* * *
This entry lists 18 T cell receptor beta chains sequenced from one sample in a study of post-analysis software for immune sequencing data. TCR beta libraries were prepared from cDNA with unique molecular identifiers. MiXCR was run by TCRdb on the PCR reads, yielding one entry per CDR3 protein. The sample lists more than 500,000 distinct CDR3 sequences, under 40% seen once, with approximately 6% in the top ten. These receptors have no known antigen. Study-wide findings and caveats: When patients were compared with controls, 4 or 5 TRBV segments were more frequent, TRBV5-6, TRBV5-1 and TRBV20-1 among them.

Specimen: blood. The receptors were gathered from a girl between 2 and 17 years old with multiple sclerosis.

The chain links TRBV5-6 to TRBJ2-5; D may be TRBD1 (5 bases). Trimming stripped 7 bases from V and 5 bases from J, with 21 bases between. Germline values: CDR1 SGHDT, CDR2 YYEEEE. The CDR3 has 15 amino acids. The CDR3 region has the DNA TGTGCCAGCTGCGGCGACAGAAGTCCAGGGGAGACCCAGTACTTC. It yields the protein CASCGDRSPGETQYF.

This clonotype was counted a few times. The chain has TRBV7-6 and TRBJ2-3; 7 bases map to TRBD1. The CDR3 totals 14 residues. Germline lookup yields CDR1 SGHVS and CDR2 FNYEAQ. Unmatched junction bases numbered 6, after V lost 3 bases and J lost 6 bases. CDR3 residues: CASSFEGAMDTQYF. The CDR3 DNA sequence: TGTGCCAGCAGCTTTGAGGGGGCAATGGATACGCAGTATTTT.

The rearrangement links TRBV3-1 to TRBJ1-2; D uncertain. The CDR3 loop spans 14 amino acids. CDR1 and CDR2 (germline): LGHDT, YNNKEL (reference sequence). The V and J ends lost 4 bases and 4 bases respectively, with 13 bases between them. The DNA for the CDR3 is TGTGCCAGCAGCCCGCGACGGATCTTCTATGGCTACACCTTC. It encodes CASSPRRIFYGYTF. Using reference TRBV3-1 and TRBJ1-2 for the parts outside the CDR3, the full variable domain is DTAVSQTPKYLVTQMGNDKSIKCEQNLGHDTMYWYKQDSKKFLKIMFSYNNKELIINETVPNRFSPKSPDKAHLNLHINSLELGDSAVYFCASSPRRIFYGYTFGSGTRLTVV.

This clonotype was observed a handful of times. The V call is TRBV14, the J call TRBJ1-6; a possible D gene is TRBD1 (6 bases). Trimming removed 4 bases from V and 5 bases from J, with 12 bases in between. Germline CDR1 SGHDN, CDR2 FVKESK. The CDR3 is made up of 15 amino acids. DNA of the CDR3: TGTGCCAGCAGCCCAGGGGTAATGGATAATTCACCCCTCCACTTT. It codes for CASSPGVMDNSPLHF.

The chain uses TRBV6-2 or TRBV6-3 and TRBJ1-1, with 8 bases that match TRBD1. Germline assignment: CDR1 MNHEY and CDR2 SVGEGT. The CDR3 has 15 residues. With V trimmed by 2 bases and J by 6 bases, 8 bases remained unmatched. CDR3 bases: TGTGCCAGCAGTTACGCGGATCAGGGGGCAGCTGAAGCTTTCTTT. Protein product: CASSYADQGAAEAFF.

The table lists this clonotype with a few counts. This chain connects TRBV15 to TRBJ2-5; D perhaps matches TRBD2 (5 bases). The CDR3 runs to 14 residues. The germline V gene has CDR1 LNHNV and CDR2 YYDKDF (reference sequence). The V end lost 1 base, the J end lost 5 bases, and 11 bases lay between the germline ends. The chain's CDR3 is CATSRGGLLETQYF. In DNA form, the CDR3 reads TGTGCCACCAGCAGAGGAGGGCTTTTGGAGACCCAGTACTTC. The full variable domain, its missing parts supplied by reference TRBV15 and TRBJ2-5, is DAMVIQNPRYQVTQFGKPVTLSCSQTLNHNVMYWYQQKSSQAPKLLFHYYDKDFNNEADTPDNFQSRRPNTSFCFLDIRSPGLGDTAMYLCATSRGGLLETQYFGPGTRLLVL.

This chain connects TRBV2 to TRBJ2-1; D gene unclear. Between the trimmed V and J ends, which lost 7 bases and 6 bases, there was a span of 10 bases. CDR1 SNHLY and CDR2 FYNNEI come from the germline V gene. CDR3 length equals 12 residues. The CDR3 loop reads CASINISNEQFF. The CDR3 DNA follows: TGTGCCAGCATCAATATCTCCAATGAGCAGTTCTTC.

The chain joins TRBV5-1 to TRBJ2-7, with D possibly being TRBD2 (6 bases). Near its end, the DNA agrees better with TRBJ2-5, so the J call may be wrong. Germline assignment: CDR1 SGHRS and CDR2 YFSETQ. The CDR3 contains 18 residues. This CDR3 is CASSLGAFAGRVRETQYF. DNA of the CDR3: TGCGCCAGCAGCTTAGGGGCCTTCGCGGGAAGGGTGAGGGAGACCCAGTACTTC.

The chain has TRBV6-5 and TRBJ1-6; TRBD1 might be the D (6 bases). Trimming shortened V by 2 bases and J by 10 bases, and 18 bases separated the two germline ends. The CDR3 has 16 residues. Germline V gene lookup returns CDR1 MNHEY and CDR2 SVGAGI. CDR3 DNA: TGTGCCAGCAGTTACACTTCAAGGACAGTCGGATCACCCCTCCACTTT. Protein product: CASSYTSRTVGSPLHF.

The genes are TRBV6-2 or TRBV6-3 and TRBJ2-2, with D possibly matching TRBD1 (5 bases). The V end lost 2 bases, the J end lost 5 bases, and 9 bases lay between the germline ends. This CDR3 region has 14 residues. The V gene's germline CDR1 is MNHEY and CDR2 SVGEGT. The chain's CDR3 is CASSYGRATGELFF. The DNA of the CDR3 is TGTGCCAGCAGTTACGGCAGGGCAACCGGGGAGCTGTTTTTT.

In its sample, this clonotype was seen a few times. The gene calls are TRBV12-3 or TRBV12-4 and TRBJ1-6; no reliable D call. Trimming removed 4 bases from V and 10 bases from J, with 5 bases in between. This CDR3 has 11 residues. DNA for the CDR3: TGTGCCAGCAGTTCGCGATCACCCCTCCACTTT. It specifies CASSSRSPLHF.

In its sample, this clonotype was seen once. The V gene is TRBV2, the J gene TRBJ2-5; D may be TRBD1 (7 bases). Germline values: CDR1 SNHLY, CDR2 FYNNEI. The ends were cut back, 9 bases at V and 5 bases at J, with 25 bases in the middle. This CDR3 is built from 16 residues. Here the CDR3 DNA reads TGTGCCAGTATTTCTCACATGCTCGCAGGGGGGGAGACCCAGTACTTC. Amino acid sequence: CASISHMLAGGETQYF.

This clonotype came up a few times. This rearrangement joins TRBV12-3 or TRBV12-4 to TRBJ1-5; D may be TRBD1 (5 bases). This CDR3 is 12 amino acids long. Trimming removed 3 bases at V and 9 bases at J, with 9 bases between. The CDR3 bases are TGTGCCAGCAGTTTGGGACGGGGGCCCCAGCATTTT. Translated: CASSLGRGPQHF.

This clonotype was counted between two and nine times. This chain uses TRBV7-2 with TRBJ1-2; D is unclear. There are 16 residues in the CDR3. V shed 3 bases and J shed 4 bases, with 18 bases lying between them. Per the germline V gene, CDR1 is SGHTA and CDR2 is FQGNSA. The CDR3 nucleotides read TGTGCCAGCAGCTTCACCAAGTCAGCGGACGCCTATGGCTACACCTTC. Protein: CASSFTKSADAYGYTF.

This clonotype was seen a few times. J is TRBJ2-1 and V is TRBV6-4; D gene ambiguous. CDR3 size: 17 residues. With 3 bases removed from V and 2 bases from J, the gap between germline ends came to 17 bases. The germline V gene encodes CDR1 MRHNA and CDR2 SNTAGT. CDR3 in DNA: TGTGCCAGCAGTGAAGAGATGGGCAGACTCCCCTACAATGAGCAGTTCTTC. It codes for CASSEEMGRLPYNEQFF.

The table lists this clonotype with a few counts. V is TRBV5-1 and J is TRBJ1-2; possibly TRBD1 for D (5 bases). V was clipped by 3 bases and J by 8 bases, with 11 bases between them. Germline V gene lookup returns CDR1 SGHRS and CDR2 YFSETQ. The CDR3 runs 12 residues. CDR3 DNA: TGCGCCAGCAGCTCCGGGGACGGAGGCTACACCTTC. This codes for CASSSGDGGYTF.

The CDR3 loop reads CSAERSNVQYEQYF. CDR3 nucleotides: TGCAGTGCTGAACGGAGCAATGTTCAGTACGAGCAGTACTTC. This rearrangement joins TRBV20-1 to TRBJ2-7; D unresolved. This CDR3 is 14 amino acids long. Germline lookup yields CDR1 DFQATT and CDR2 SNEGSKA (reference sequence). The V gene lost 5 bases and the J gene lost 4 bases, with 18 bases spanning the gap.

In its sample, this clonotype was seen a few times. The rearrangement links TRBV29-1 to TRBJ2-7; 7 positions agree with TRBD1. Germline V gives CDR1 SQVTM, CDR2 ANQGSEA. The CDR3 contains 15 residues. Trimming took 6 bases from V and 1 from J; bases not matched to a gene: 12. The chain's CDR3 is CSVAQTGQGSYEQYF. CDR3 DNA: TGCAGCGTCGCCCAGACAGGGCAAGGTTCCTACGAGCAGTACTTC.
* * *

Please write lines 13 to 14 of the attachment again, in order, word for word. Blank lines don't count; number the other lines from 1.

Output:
In its sample, this clonotype was seen a few times. The gene calls are TRBV12-3 or TRBV12-4 and TRBJ1-6; no reliable D call. Trimming removed 4 bases from V and 10 bases from J, with 5 bases in between. This CDR3 has 11 residues. DNA for the CDR3: TGTGCCAGCAGTTCGCGATCACCCCTCCACTTT. It specifies CASSSRSPLHF.

In its sample, this clonotype was seen once. The V gene is TRBV2, the J gene TRBJ2-5; D may be TRBD1 (7 bases). Germline values: CDR1 SNHLY, CDR2 FYNNEI. The ends were cut back, 9 bases at V and 5 bases at J, with 25 bases in the middle. This CDR3 is built from 16 residues. Here the CDR3 DNA reads TGTGCCAGTATTTCTCACATGCTCGCAGGGGGGGAGACCCAGTACTTC. Amino acid sequence: CASISHMLAGGETQYF.